Media, fans, and the baseball community in general love to talk about the New York Yankees’ potent bullpen, and with good reason. Aroldis Chapman, the closer, hasn’t even pitched this season, but the unit has been kept afloat thanks to guys like Adam Ottavino, Zack Britton, Tommy Kahnle (now out for the season after undergoing Tommy John surgery) David Hale, Nick Nelson, and others.
However, one of them stands above the rest. Chad Green is, as of Wednesday afternoon, the Yankees’ fWAR leader with 0.3. Yes, even higher than Gerrit Cole (0.2.) The sample is extremely small, and yet, as we’re already more than a sixth of the way through the season, it may as well be noted.
Green has been nothing short of excellent this year. In eight frames, he has allowed no runs and only one hit. He has one walk (intentional!) and 11 punchouts.
He’s even rocking a new curveball, one that he worked hard during the offseason to develop and practice. He looks confident on the mound, and his stuff looks nasty.
What’s behind his success?
The key for Chad Green has not been his slider. It hasn’t been his new curveball, either, although both pitches look great and, to be successful in the long haul, he is going to need them both. For me, the most crucial development that has fueled his immaculate performance so far has been the command of his fastball.
It’s hard enough for hitters to square up, or even hit, a 95 mph fastball, which is what Green is averaging this year (95.2, per Statcast, to be exact.) But if batters get that kind of velocity in the corners of the strike zone, the task is made even more difficult.
Here, for example, you can see how he painted the corners on his July 31 appearance against the Boston Red Sox:
Here is Green, live, dotting the outside corner with his heater:
Green has finished 20 at-bats with his fastball: he has struck out 10 batters, while the others were out on contact. None of them has a hit, not even a single.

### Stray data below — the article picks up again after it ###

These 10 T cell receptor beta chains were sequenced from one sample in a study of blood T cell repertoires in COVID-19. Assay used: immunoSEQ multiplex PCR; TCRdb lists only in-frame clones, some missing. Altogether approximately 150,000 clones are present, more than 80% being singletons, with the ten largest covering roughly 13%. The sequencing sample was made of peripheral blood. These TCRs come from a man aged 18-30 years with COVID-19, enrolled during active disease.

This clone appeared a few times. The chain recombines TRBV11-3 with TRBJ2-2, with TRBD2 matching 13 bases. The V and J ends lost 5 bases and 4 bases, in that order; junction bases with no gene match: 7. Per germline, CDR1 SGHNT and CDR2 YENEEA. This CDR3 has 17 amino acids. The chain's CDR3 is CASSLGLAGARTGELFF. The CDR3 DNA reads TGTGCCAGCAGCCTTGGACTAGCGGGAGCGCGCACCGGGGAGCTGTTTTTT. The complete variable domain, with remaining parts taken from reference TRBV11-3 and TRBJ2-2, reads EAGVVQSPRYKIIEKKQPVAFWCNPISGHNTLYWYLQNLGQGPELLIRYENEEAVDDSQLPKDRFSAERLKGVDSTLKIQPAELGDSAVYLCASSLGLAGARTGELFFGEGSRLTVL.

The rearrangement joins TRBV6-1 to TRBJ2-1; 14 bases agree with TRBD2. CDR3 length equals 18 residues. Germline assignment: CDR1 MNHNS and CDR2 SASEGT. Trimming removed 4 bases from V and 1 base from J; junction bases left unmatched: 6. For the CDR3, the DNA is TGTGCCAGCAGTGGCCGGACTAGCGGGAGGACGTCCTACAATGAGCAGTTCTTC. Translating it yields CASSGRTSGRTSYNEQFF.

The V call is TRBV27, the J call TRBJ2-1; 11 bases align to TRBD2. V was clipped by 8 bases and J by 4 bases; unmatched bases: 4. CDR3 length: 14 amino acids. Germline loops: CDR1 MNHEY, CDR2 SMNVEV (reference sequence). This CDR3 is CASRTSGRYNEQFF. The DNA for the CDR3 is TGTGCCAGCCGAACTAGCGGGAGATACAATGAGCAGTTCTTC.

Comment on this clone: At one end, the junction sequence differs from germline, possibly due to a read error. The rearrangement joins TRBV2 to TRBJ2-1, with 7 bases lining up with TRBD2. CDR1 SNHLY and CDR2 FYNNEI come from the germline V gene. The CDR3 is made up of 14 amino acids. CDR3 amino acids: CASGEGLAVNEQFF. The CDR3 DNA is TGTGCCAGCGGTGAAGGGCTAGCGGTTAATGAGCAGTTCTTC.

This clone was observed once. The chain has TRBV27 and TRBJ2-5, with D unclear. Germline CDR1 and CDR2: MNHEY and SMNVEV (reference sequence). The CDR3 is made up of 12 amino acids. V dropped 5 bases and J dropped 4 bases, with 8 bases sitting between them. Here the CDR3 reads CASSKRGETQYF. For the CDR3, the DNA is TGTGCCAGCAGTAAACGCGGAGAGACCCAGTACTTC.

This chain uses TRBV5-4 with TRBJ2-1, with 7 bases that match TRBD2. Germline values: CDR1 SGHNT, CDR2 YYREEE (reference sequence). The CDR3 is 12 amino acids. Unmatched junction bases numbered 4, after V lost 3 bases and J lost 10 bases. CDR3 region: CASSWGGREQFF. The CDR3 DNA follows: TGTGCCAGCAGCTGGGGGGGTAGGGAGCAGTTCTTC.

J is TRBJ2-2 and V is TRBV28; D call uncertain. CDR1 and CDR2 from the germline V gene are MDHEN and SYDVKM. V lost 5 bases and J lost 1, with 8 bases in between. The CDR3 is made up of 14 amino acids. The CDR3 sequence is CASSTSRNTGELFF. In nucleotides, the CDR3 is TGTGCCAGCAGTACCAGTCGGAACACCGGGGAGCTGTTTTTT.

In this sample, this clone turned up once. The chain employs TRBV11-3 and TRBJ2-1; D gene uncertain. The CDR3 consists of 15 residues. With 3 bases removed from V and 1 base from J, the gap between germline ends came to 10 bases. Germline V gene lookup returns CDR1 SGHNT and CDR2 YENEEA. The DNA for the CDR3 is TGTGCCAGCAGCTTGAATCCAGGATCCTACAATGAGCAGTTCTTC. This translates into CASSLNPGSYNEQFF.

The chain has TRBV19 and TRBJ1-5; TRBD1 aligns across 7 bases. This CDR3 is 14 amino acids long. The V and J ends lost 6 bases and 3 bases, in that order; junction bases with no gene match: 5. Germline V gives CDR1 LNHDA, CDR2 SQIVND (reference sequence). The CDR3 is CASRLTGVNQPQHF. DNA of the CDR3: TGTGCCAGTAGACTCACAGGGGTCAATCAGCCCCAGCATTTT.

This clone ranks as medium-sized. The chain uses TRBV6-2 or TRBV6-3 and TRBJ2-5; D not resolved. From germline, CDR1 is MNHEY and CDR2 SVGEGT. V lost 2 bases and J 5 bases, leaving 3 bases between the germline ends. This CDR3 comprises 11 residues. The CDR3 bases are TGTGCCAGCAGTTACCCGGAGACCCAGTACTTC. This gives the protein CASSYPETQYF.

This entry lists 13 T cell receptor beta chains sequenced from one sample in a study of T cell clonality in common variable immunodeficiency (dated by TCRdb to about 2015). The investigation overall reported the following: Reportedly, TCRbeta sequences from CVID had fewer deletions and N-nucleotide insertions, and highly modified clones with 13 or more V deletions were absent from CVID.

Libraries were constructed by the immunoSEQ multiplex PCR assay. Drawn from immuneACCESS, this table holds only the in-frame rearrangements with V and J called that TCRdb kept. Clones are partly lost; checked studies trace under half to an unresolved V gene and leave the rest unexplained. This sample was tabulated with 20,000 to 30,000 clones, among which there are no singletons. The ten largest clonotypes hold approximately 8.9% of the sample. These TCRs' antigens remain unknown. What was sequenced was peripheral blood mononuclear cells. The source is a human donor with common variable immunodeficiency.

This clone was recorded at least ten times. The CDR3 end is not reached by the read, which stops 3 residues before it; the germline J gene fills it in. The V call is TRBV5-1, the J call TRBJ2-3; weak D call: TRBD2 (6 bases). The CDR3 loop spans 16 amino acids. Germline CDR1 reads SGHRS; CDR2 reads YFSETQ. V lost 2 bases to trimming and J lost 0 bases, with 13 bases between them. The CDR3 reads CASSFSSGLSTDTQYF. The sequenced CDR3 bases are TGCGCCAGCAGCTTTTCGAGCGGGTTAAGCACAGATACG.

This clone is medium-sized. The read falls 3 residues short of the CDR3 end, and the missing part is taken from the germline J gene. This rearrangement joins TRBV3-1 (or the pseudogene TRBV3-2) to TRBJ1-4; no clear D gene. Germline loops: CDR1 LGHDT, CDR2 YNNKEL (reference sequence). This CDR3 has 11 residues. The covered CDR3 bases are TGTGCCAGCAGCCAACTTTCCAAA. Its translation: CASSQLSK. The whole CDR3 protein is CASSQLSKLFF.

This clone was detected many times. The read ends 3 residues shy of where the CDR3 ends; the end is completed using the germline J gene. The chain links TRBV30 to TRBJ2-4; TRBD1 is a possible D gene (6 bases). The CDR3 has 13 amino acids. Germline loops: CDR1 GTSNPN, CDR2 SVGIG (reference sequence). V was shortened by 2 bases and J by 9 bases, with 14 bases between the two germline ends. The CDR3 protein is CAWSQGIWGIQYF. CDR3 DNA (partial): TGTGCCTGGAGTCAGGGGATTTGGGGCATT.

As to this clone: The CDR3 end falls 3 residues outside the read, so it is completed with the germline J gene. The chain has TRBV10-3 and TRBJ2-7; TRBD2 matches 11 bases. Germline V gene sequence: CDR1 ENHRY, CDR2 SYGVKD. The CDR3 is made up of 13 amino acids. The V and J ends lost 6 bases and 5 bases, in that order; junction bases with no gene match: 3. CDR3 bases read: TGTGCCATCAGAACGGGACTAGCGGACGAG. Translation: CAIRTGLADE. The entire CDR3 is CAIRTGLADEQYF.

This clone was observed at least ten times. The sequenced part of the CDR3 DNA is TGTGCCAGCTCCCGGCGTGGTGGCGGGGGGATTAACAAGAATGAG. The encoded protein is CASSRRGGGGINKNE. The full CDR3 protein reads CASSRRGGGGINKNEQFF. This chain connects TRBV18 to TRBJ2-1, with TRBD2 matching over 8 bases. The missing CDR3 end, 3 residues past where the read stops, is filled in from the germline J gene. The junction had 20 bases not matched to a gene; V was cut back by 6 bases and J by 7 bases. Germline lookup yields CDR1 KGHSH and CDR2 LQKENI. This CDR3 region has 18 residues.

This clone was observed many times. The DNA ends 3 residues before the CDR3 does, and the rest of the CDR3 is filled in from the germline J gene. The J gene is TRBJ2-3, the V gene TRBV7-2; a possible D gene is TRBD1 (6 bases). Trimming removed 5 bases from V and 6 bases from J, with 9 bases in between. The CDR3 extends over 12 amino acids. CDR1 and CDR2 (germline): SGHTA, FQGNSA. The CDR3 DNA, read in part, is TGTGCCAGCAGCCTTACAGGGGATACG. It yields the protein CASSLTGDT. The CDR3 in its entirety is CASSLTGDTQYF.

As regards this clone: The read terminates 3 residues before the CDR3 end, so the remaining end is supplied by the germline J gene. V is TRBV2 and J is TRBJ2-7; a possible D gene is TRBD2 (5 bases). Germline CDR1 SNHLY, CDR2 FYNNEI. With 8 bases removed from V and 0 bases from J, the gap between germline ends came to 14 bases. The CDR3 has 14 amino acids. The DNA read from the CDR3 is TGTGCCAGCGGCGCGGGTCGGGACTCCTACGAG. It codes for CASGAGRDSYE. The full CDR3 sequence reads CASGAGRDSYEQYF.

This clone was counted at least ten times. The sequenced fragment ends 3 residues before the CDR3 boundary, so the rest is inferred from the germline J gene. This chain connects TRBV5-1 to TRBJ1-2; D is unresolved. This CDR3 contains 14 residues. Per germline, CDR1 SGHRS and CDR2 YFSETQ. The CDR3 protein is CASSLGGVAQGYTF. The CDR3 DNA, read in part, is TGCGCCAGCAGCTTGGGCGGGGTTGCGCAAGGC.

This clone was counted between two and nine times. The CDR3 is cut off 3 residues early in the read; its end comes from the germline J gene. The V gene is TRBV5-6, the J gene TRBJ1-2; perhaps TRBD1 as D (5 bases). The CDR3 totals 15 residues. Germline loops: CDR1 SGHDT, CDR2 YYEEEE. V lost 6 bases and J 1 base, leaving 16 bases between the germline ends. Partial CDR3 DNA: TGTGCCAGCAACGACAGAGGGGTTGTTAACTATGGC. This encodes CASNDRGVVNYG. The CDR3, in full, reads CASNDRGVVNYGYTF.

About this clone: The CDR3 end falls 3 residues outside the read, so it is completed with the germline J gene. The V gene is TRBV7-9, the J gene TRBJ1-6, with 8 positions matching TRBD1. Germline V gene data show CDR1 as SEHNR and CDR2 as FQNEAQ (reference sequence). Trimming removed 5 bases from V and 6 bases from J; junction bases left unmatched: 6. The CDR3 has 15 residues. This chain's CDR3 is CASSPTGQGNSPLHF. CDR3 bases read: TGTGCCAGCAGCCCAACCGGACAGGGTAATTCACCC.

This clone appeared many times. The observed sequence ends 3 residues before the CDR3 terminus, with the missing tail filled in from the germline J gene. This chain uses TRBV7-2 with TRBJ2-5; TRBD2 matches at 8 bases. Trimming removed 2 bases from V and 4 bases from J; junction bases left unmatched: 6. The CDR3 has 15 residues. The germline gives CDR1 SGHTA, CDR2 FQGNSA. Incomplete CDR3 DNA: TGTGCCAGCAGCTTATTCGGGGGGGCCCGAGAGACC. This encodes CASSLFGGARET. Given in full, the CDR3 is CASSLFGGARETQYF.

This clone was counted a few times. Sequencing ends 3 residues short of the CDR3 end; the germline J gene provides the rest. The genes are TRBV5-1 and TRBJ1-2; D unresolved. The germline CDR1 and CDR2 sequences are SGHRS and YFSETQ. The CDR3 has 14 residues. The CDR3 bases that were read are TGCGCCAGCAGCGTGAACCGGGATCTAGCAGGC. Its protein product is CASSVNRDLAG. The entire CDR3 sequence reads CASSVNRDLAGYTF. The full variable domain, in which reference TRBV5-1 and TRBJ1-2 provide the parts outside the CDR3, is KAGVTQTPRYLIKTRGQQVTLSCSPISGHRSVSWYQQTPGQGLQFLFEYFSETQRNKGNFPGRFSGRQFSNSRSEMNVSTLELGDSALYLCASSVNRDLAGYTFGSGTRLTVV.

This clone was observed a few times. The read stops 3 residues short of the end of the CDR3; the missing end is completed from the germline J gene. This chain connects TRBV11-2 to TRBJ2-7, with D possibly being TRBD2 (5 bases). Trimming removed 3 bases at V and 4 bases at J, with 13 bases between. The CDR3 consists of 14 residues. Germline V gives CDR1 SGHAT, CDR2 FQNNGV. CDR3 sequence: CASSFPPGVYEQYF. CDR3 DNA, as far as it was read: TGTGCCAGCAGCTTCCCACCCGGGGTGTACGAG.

Historically, when Green has struggled, it has been mainly because the command of his fastball has been off. Thankfully, he has shown the ability to adjust. Ever since he got demoted to the minor leagues on April 24, 2019 after starting last season with a ghastly 16.43 ERA, he demonstrated that he fixed what ailed him after pitching to a 2.64 ERA since he got recalled on May 12.
Now, with a full offseason plus the extended break, he used the time to develop new tricks. His curveball looks like a legit weapon, even if we still don’t have enough data to say whether it is effective or not:
The curveball is somewhat similar to the slider but it is a little faster (83.9 mph, compared to the slider’s 83.1) and it has a little less spin (2472 to 2577 rpm.) The hook also has less horizontal break. Baseball Savant has Green throwing the slider 15.2% of the time and the curve 8.9%.
Yet, if his success is going to be sustainable, the velocity and command of his heater have to be on point, as he throws the pitch 74.7% of the time. It has so far. In a season of small samples and hot streaks, maybe we’ll look back on 2020 as the year Chad Green carried the Yankee bullpen.